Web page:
“You don’t have a mother anymore, since your mother was an enemy of Islam.” These are the words that Mehdi Atid spoke to his daughter Yasmine (4) when he recorded his will. One and a half year ago, he left for Syria with the girl to join a militia linked to al-Qaeda. After his death, a local Islamic court ruled that the toddler should be reunited with her mother in Belgium. But, pointing to his will, Atid’s militia refused to comply – until early this week.
When Yasmine disappeared in May of last year, few people dared to hope that she ever would come back. It was her separated father Mehdi Atid who took her to Harim, a village in Syria’s Idlib province. There he joined Firqatul Ghuraba, an independent militia close to al-Qaida, led by the notorious French recruiter Omar ‘Omsen’ Diaby.
In April of this year, news came out that Atid had died. It reportedly had happened in December 2017 in the Hama province. When we asked Diaby through his Telegram account whether Yasmine shouldn’t return to her mother, he told us that her fate was in the hands of an Islamic court. Shortly after, that court decided in favour of Yasmine’s mother – but Firqatul Ghuraba refused to comply.
The court was dominated by Hayat Tahrir as-Sham (HTS), the leading jihadist force in Idlib. Diaby’s militia was often in trouble with that former branch of al-Qaeda in Syria, which imprisoned him twice for challenging HTS rule in cases like that of Yasmine. Early this month, it appeared that Firqatul Ghuraba had joined Hurras ad-Din, the new al-Qaeda outfit in Syria – and that a committee with members of both groups would decide about Yasmine.
At that time, Firqatul Ghuraba announced that a will exists in which Atid resisted against the return of his daughter. It depicted the girl as an orphan, saying that her Belgian mother does not qualify to get parental rights because she is a dubious Muslim – without further elaboration. Nevertheless, the mixed committee again decided in the mother’s favour, and last Monday Yasmine was brought to Turkey to be reunited with her mother and leave for Belgium.
Shortly after, we obtained the will of Atid – a video file of nearly eight minutes of which the largest part is an audio message. That was recorded on the 15th of November 2017, Atid declares in it, to be assembled with some footage afterwards. There’s a short clip showing Atid in Syrian shop. Carrying a kalashnikov-style rifle, he’s examining the merchandise. “It looks the same as at home, but it is better”, he says enthousiastically. “The food is blessed by Allah the Almighty here.”
Next, a still of Atid and Yasmine is shown. Most likely it is taken in Syria too, and just like in all other images that recently appeared from her, she isn’t smiling even a bit. Finally, at the end of the video, there is a very short clip showing Atid’s funeral. He lies under a blanket in a shabby brick grave. There are no injuries to see before someone is covering his head with a cloth.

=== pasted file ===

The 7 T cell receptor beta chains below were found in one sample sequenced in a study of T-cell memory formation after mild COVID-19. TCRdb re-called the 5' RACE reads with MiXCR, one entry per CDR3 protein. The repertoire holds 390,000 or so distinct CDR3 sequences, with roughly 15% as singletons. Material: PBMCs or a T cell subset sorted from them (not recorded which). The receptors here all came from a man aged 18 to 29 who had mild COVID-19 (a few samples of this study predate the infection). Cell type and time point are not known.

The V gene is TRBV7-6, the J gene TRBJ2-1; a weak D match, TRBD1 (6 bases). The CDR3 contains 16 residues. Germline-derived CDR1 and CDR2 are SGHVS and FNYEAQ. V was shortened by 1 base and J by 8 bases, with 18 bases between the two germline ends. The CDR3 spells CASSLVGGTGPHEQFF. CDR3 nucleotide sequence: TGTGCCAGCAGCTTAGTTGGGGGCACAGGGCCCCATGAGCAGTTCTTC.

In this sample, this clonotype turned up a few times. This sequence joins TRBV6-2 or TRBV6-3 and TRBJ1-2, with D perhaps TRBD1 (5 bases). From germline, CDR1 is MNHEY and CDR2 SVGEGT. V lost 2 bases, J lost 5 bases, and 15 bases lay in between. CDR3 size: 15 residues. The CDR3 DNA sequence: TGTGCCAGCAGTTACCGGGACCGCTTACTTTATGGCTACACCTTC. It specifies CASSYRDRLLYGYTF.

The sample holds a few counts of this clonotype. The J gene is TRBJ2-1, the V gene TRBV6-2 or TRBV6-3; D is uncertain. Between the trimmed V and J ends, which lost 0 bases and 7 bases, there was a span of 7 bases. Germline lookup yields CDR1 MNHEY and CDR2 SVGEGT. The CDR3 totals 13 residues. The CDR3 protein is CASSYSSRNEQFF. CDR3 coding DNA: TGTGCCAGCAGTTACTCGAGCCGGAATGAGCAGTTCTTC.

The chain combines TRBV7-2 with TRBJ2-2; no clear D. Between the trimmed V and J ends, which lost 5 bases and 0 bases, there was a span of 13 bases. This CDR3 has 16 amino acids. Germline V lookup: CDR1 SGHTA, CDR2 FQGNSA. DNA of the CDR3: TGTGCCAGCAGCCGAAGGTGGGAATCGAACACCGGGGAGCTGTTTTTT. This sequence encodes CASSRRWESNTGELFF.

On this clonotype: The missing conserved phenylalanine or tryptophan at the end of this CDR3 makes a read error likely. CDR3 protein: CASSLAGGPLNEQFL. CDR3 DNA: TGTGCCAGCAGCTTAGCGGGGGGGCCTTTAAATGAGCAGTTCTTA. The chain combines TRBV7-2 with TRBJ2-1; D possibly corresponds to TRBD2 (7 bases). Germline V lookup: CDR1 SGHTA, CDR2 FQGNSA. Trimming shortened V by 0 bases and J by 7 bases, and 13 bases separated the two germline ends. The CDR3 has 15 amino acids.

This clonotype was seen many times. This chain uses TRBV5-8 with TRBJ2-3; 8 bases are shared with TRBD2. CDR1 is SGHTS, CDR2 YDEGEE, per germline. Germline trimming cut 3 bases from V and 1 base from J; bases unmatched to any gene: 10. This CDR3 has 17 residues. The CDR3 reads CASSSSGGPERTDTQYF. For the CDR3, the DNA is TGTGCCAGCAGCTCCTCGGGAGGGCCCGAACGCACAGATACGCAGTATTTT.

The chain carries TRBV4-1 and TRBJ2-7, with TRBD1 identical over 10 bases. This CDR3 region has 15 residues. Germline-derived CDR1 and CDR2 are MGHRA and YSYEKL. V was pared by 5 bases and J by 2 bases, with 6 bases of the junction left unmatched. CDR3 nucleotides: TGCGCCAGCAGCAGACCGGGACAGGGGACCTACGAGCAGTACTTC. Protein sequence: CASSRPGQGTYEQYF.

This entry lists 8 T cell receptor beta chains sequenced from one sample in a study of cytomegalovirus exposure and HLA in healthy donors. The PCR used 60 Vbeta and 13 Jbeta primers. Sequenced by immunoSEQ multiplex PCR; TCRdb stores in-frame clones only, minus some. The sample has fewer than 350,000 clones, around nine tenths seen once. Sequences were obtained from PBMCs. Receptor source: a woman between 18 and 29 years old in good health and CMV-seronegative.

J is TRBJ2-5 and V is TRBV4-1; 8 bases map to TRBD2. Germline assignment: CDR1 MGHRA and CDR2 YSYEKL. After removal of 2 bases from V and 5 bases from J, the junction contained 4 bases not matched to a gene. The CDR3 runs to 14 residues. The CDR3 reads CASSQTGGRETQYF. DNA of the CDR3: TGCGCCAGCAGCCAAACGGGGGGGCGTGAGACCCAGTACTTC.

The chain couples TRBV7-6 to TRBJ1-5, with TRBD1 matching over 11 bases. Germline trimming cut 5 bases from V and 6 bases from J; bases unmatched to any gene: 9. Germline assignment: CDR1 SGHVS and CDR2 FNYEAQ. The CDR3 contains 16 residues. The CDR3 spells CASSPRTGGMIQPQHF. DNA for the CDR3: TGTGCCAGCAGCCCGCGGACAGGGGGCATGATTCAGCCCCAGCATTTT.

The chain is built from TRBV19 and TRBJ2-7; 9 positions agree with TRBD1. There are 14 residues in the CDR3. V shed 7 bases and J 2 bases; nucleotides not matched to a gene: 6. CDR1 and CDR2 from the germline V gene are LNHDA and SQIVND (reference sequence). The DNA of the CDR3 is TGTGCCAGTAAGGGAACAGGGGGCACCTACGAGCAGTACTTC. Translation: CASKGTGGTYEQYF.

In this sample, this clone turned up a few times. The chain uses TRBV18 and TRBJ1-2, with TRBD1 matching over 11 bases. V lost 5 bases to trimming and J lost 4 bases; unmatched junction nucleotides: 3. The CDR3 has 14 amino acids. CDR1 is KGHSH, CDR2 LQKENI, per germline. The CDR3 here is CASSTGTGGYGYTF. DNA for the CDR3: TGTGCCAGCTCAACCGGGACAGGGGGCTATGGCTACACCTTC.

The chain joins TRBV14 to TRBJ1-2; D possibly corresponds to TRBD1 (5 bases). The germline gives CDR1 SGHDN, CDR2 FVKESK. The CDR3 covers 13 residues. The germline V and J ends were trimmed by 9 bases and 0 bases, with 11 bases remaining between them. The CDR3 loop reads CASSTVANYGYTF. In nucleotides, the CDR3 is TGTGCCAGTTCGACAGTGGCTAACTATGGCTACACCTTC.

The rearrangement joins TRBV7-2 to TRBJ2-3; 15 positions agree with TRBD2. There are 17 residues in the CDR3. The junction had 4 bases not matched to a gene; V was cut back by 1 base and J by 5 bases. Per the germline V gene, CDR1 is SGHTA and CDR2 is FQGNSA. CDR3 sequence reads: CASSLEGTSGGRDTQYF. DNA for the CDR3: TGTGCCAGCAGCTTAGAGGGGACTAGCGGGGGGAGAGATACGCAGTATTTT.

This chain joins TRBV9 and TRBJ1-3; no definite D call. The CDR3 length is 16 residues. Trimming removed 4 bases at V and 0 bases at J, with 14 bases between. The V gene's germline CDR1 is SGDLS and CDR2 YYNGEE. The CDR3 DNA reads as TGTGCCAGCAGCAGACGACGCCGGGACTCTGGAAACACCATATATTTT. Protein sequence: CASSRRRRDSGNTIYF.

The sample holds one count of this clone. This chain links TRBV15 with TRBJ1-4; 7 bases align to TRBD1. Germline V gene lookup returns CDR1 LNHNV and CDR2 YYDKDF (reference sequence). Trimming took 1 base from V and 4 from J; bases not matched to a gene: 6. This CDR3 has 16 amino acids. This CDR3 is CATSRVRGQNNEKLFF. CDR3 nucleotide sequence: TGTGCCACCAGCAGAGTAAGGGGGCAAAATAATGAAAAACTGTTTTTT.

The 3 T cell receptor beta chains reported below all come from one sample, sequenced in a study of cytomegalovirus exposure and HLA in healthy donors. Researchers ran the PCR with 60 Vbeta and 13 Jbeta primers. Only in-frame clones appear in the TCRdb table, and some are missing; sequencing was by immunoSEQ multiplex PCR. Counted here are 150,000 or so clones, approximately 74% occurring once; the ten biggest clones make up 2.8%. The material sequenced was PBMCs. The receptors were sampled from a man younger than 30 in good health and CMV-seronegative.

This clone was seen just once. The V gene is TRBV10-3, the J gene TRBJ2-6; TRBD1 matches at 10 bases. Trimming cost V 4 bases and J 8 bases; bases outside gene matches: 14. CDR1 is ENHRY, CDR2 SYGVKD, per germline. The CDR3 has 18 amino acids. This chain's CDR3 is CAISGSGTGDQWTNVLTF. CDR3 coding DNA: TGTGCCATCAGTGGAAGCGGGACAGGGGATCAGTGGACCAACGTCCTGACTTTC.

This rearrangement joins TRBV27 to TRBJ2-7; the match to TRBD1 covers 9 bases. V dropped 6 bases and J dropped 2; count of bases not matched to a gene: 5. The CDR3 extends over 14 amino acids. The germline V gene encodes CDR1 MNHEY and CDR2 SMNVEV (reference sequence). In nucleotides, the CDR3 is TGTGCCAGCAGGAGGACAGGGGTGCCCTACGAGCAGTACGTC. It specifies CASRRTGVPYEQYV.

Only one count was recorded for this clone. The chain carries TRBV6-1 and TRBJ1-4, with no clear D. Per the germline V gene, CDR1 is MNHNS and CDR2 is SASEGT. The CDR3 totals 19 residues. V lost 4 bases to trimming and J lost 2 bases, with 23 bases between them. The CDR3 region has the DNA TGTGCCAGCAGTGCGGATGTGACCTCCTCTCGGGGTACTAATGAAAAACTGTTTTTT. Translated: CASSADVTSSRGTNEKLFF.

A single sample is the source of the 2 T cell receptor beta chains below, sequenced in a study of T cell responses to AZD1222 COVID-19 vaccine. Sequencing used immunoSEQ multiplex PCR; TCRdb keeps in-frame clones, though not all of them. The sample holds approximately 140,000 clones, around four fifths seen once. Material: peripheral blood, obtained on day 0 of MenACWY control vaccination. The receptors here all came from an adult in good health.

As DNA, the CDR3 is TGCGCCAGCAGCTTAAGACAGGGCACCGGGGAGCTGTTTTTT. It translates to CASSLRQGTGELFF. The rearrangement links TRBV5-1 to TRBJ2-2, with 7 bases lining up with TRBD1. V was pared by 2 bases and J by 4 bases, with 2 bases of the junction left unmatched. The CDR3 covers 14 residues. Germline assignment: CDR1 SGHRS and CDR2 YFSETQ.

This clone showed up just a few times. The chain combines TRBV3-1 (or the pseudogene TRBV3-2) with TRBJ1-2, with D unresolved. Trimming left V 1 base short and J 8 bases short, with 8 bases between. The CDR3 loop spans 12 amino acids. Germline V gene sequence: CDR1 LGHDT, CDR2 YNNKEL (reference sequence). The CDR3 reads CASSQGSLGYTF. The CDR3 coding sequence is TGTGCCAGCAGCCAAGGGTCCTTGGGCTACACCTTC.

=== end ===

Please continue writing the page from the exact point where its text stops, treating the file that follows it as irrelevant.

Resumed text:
The will itself, in which Atid presented himself as ‘Abu Jundullah’, starts with material matters. “I don’t own a lot”, he said, “and you can give it all to the ummah, to brothers and sisters in need. That means my motorcycle and all my personal belongings. Everything.” Quickly, the subject changed to Yasmine. “For my daughter, I would want a sister taking care of her as if she were her very own daughter. I don’t want her to return to the kufar. I don’t want my former wife to come and get her back.”
A bit later, while he explicitly addressed Yasmine, he explained why. “You are a bit young and you don’t understand”, he says to his daughter, who can be heard sometimes babbling and trying to touch the recorder. “You don’t have a mother anymore because your mother was an enemy of Islam. She opposed Islam and she did everything possible to mislead you into shirk.”
Atid was worrying so much about the return of his daughter, that he asked his brothers in arms to keep it quiet when he would be dead. “I don’t want that my picture circulates on social media then”, he is telling in his will, “because it can attrack attention of the enemies of Islam, those who want to take my daughter back.” Even his parents shouldn’t know. “Lie to them, for the sake of Allah. When my family will ask for me, tell them that I’ve moved to another location or another group. Tell them that I’m fine, but cannot be reached.”
To Yasmine, he insisted: “I love you, my dear. I love you for the sake of Allah.” But he didn’t wish her good luck, nor prosperity. His very first concern was that his daughter will become a good Muslim. “Be a believer”, he asked her, “try to learn the Quran by heart and educate yourself.” His second concern was that she will be a good woman – in his very own interpretation of what that means.
“Be a pious wife”, he asked the four year old girl. “A wife that will be fruitful, God willing. Make many children, honour you husband and comply to the rights of your man.” His interpretation of a decent marriage became clear already when he left for Syria, dragging along not only Yasmine, but also a girl of fourteen years old. He ravished the teenager as his new wife and soon made her pregnant. She was arrested in Turkey, where she went to give birth, and sent back to Belgium with her newborn child.